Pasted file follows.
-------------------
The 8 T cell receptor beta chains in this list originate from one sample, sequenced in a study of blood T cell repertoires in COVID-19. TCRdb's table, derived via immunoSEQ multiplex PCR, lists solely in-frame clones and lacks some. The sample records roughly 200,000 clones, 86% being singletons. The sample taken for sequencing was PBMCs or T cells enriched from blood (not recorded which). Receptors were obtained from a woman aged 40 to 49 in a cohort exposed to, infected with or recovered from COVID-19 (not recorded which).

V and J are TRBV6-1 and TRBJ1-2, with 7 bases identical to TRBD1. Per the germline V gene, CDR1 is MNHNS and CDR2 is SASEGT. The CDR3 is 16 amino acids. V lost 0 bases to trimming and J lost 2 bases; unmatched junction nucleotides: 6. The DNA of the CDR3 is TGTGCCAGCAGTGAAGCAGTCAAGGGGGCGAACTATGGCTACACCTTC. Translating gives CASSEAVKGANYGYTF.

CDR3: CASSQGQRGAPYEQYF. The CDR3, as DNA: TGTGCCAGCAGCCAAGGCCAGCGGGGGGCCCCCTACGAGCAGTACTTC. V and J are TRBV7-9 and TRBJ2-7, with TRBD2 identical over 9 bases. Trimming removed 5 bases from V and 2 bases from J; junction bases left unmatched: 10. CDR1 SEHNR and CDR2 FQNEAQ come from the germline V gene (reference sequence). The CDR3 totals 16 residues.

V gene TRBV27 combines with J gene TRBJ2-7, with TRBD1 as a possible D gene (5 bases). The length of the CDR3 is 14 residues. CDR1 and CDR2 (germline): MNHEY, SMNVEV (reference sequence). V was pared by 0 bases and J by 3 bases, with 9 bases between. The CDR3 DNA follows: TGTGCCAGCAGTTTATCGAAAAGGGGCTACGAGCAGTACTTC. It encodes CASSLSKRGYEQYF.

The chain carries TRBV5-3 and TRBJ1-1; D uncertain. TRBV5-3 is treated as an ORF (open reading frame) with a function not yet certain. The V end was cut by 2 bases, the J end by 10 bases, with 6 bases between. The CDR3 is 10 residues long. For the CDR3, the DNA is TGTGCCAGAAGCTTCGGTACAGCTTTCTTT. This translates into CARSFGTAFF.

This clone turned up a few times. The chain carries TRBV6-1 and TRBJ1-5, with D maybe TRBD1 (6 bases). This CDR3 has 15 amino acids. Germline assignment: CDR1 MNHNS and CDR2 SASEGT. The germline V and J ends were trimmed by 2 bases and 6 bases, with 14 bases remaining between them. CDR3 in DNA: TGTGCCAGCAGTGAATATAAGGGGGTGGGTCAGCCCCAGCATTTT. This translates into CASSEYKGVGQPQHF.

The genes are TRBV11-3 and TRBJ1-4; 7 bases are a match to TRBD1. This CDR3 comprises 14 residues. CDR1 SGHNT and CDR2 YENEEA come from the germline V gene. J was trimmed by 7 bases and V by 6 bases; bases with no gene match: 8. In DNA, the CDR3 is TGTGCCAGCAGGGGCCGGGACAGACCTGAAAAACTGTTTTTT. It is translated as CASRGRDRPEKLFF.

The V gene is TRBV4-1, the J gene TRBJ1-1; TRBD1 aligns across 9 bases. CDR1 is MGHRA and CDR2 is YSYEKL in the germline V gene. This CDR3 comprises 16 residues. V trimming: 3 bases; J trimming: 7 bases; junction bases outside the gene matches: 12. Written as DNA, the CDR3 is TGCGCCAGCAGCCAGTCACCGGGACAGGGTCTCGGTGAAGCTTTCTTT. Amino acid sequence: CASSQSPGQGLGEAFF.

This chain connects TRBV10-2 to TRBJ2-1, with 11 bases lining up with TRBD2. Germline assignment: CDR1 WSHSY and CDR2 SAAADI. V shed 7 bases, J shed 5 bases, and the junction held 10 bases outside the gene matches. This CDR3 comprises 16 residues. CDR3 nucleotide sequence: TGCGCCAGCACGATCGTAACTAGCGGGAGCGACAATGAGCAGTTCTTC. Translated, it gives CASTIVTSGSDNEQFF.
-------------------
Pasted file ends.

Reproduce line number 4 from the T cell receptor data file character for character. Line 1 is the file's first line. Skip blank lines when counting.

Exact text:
V gene TRBV27 combines with J gene TRBJ2-7, with TRBD1 as a possible D gene (5 bases). The length of the CDR3 is 14 residues. CDR1 and CDR2 (germline): MNHEY, SMNVEV (reference sequence). V was pared by 0 bases and J by 3 bases, with 9 bases between. The CDR3 DNA follows: TGTGCCAGCAGTTTATCGAAAAGGGGCTACGAGCAGTACTTC. It encodes CASSLSKRGYEQYF.